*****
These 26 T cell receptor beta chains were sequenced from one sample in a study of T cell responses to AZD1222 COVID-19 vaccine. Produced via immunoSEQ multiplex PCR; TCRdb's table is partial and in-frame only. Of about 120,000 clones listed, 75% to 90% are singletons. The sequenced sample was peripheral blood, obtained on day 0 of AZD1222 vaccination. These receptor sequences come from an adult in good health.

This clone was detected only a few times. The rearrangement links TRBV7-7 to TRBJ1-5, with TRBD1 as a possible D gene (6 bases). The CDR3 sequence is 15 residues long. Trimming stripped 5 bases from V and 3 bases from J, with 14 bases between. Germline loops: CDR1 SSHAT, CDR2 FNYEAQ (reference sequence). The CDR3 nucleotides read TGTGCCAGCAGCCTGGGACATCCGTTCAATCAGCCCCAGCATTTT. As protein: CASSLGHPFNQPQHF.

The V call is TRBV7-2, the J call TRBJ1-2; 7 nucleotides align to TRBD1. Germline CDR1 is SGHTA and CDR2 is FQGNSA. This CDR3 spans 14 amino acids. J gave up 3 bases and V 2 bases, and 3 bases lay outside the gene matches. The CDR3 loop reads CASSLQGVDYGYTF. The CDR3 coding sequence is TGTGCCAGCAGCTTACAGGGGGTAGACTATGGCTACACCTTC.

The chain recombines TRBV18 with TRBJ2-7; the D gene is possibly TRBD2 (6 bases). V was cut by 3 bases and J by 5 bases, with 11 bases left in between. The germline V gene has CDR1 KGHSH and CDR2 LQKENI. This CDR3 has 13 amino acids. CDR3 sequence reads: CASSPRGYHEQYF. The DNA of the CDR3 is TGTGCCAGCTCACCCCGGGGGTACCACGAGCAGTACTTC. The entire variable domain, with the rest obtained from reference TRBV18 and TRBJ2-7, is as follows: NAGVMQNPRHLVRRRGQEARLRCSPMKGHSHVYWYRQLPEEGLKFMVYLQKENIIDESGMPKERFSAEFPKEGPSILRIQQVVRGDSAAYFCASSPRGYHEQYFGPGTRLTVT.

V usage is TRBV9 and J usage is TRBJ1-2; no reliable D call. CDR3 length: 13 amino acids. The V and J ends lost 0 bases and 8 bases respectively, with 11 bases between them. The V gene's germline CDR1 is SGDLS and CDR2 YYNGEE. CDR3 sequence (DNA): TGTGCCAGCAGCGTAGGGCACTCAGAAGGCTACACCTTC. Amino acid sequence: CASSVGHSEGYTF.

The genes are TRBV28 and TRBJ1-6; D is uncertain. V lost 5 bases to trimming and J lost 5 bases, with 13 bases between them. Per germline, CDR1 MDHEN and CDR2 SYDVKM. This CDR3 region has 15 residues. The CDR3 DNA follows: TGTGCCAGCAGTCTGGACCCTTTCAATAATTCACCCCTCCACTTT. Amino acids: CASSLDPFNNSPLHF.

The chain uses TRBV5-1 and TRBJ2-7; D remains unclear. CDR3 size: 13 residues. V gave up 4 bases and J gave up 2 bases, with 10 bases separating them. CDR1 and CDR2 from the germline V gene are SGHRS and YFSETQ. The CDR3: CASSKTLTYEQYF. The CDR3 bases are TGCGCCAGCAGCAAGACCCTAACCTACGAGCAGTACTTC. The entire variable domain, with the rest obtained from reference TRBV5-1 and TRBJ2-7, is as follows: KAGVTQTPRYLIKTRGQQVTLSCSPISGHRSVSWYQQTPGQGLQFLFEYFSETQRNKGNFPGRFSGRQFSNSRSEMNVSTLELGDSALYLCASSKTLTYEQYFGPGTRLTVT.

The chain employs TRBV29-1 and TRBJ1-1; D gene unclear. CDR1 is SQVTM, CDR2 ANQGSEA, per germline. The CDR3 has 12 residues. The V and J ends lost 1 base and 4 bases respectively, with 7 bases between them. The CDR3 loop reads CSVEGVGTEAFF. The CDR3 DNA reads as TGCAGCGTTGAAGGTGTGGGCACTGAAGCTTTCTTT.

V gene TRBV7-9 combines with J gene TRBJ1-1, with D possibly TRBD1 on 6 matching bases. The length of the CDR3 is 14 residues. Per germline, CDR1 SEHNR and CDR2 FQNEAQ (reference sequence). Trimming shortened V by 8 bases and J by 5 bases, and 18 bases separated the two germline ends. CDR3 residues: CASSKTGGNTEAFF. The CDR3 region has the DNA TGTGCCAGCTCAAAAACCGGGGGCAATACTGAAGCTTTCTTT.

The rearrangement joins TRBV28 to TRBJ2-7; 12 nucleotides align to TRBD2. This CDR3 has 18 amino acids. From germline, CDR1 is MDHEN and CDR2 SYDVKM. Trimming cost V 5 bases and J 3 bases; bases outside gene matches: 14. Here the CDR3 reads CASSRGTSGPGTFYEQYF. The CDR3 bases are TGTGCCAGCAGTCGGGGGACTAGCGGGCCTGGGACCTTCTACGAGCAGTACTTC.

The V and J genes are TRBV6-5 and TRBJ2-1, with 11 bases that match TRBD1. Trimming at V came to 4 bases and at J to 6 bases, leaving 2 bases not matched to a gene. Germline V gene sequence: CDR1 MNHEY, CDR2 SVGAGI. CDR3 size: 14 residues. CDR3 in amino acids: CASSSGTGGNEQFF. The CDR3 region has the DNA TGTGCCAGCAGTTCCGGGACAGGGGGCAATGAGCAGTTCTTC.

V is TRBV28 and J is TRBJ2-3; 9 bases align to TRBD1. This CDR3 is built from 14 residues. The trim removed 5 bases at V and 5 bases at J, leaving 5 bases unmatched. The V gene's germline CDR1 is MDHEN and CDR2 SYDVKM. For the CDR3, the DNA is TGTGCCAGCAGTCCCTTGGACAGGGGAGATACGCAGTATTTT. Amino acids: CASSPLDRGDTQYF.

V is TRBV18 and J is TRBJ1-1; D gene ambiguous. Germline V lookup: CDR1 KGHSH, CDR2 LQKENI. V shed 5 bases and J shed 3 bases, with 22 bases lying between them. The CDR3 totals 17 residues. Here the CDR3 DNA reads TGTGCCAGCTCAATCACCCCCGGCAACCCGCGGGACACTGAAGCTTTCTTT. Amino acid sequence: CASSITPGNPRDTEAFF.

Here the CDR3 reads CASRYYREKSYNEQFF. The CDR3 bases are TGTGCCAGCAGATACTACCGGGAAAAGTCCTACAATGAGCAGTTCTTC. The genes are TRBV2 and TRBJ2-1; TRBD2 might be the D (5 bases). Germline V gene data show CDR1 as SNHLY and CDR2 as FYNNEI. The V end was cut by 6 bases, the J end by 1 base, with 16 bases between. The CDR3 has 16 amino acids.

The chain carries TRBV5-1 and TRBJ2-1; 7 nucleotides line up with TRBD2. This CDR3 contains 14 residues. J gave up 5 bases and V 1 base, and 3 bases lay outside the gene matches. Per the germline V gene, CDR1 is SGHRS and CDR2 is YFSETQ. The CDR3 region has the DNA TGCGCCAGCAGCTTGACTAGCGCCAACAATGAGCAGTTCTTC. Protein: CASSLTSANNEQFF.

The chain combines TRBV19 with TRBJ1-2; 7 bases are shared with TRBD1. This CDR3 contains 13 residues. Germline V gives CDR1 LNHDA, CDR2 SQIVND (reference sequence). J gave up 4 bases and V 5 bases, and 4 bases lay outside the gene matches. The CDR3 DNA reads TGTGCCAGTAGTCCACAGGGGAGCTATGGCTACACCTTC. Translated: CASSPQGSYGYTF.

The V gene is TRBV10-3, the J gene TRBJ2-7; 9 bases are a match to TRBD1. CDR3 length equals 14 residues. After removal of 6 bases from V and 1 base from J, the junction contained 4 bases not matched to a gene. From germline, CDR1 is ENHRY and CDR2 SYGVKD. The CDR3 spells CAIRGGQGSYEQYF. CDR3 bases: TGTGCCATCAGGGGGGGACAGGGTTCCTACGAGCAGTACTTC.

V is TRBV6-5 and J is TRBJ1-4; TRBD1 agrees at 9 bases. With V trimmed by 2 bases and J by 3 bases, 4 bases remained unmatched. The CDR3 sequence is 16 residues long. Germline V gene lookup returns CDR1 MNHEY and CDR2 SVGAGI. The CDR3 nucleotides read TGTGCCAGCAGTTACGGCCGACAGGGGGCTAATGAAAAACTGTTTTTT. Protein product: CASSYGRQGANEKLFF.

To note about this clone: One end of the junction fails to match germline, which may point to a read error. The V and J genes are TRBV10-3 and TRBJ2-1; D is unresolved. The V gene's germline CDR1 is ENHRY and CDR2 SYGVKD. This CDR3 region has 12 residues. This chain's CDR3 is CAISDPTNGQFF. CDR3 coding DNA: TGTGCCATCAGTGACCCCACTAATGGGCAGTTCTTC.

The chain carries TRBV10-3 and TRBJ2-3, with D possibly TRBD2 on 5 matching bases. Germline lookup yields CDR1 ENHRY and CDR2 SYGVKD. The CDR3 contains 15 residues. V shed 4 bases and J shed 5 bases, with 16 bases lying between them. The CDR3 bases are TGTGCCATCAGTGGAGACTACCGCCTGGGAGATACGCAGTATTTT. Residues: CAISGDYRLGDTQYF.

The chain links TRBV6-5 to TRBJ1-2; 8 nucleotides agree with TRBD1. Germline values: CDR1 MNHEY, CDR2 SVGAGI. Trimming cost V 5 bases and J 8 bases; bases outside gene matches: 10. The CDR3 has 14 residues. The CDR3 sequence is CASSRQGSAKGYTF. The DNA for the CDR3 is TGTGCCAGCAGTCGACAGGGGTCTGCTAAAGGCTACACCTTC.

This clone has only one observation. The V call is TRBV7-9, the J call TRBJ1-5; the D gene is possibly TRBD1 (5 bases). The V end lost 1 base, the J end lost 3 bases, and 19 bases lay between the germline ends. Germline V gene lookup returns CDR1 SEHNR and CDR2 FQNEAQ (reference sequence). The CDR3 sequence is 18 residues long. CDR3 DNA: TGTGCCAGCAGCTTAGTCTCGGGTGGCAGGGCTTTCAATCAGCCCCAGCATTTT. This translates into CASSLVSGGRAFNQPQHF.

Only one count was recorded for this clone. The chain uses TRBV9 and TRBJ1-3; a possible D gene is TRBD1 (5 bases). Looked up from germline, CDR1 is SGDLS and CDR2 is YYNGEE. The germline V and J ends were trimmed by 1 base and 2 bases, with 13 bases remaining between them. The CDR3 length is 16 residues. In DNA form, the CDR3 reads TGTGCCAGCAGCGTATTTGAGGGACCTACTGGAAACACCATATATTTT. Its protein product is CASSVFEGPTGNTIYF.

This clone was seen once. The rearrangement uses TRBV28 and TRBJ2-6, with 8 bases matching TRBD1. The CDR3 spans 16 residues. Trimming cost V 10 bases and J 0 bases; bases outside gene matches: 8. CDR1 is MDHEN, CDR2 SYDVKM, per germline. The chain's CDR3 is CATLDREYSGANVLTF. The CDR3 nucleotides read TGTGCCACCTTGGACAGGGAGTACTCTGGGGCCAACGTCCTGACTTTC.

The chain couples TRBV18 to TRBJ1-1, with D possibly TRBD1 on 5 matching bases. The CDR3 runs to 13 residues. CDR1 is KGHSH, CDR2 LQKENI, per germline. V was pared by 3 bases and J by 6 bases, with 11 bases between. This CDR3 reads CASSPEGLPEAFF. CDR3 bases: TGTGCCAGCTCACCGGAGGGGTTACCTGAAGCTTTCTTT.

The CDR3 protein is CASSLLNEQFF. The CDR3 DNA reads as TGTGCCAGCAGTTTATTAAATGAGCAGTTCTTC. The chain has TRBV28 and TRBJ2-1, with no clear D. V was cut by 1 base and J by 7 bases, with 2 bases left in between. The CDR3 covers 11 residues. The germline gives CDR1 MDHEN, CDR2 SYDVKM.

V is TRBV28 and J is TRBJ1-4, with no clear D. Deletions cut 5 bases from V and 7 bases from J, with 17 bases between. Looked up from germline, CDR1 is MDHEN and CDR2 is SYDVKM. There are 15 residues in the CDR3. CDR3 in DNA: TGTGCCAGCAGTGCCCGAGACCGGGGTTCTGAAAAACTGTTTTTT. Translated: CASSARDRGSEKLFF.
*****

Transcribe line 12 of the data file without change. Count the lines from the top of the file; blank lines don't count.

V is TRBV28 and J is TRBJ2-3; 9 bases align to TRBD1. This CDR3 is built from 14 residues. The trim removed 5 bases at V and 5 bases at J, leaving 5 bases unmatched. The V gene's germline CDR1 is MDHEN and CDR2 SYDVKM. For the CDR3, the DNA is TGTGCCAGCAGTCCCTTGGACAGGGGAGATACGCAGTATTTT. Amino acids: CASSPLDRGDTQYF.